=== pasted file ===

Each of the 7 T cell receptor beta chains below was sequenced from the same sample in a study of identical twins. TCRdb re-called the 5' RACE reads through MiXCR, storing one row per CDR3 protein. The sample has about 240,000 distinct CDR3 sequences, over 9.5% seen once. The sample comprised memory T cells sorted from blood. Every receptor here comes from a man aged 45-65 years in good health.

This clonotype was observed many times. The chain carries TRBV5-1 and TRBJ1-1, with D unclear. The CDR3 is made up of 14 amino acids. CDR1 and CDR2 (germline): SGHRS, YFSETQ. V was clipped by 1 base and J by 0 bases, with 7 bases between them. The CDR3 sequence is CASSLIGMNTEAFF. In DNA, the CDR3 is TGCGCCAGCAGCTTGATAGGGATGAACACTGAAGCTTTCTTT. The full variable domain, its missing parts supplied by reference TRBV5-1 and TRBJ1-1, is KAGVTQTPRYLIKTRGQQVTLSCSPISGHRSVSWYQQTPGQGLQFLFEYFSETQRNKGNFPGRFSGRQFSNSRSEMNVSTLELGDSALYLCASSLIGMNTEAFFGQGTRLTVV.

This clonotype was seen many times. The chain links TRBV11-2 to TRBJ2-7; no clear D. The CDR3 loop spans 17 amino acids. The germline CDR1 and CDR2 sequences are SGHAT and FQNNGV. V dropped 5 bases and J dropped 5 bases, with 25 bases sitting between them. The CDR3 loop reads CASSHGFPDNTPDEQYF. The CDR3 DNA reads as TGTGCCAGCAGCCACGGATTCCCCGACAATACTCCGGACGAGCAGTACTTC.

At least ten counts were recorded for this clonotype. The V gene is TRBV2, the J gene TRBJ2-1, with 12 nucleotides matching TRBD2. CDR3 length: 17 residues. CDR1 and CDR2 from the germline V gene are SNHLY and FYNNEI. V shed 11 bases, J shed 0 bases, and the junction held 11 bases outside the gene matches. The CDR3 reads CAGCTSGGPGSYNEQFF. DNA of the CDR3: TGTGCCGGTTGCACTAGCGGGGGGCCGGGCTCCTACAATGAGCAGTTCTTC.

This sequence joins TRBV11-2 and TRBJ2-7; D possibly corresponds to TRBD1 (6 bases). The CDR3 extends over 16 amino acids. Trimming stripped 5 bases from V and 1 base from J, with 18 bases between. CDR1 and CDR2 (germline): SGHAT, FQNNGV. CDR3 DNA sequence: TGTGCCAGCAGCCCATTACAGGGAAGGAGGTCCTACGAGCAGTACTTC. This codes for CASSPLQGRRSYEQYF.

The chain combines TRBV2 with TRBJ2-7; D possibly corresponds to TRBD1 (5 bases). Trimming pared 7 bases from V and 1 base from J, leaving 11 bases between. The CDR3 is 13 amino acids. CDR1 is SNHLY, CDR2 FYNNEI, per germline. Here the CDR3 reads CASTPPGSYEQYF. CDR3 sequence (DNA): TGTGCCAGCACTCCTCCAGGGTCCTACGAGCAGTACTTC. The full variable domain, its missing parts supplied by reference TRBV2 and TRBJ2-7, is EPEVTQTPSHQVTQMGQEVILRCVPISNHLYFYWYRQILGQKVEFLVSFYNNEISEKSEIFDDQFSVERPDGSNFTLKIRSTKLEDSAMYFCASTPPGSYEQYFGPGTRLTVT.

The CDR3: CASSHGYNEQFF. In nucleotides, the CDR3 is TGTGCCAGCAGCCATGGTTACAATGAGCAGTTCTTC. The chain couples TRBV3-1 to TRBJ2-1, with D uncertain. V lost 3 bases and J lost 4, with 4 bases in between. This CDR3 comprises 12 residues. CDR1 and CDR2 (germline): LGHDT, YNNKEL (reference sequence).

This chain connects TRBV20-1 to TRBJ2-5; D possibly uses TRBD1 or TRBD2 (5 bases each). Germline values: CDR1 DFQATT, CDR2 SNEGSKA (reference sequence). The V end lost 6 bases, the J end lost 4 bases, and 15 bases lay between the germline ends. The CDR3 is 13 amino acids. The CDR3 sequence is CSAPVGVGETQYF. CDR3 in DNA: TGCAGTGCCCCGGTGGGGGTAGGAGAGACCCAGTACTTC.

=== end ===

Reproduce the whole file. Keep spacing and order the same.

Each of the 7 T cell receptor beta chains below was sequenced from the same sample in a study of identical twins. TCRdb re-called the 5' RACE reads through MiXCR, storing one row per CDR3 protein. The sample has about 240,000 distinct CDR3 sequences, over 9.5% seen once. The sample comprised memory T cells sorted from blood. Every receptor here comes from a man aged 45-65 years in good health.

This clonotype was observed many times. The chain carries TRBV5-1 and TRBJ1-1, with D unclear. The CDR3 is made up of 14 amino acids. CDR1 and CDR2 (germline): SGHRS, YFSETQ. V was clipped by 1 base and J by 0 bases, with 7 bases between them. The CDR3 sequence is CASSLIGMNTEAFF. In DNA, the CDR3 is TGCGCCAGCAGCTTGATAGGGATGAACACTGAAGCTTTCTTT. The full variable domain, its missing parts supplied by reference TRBV5-1 and TRBJ1-1, is KAGVTQTPRYLIKTRGQQVTLSCSPISGHRSVSWYQQTPGQGLQFLFEYFSETQRNKGNFPGRFSGRQFSNSRSEMNVSTLELGDSALYLCASSLIGMNTEAFFGQGTRLTVV.

This clonotype was seen many times. The chain links TRBV11-2 to TRBJ2-7; no clear D. The CDR3 loop spans 17 amino acids. The germline CDR1 and CDR2 sequences are SGHAT and FQNNGV. V dropped 5 bases and J dropped 5 bases, with 25 bases sitting between them. The CDR3 loop reads CASSHGFPDNTPDEQYF. The CDR3 DNA reads as TGTGCCAGCAGCCACGGATTCCCCGACAATACTCCGGACGAGCAGTACTTC.

At least ten counts were recorded for this clonotype. The V gene is TRBV2, the J gene TRBJ2-1, with 12 nucleotides matching TRBD2. CDR3 length: 17 residues. CDR1 and CDR2 from the germline V gene are SNHLY and FYNNEI. V shed 11 bases, J shed 0 bases, and the junction held 11 bases outside the gene matches. The CDR3 reads CAGCTSGGPGSYNEQFF. DNA of the CDR3: TGTGCCGGTTGCACTAGCGGGGGGCCGGGCTCCTACAATGAGCAGTTCTTC.

This sequence joins TRBV11-2 and TRBJ2-7; D possibly corresponds to TRBD1 (6 bases). The CDR3 extends over 16 amino acids. Trimming stripped 5 bases from V and 1 base from J, with 18 bases between. CDR1 and CDR2 (germline): SGHAT, FQNNGV. CDR3 DNA sequence: TGTGCCAGCAGCCCATTACAGGGAAGGAGGTCCTACGAGCAGTACTTC. This codes for CASSPLQGRRSYEQYF.

The chain combines TRBV2 with TRBJ2-7; D possibly corresponds to TRBD1 (5 bases). Trimming pared 7 bases from V and 1 base from J, leaving 11 bases between. The CDR3 is 13 amino acids. CDR1 is SNHLY, CDR2 FYNNEI, per germline. Here the CDR3 reads CASTPPGSYEQYF. CDR3 sequence (DNA): TGTGCCAGCACTCCTCCAGGGTCCTACGAGCAGTACTTC. The full variable domain, its missing parts supplied by reference TRBV2 and TRBJ2-7, is EPEVTQTPSHQVTQMGQEVILRCVPISNHLYFYWYRQILGQKVEFLVSFYNNEISEKSEIFDDQFSVERPDGSNFTLKIRSTKLEDSAMYFCASTPPGSYEQYFGPGTRLTVT.

The CDR3: CASSHGYNEQFF. In nucleotides, the CDR3 is TGTGCCAGCAGCCATGGTTACAATGAGCAGTTCTTC. The chain couples TRBV3-1 to TRBJ2-1, with D uncertain. V lost 3 bases and J lost 4, with 4 bases in between. This CDR3 comprises 12 residues. CDR1 and CDR2 (germline): LGHDT, YNNKEL (reference sequence).

This chain connects TRBV20-1 to TRBJ2-5; D possibly uses TRBD1 or TRBD2 (5 bases each). Germline values: CDR1 DFQATT, CDR2 SNEGSKA (reference sequence). The V end lost 6 bases, the J end lost 4 bases, and 15 bases lay between the germline ends. The CDR3 is 13 amino acids. The CDR3 sequence is CSAPVGVGETQYF. CDR3 in DNA: TGCAGTGCCCCGGTGGGGGTAGGAGAGACCCAGTACTTC.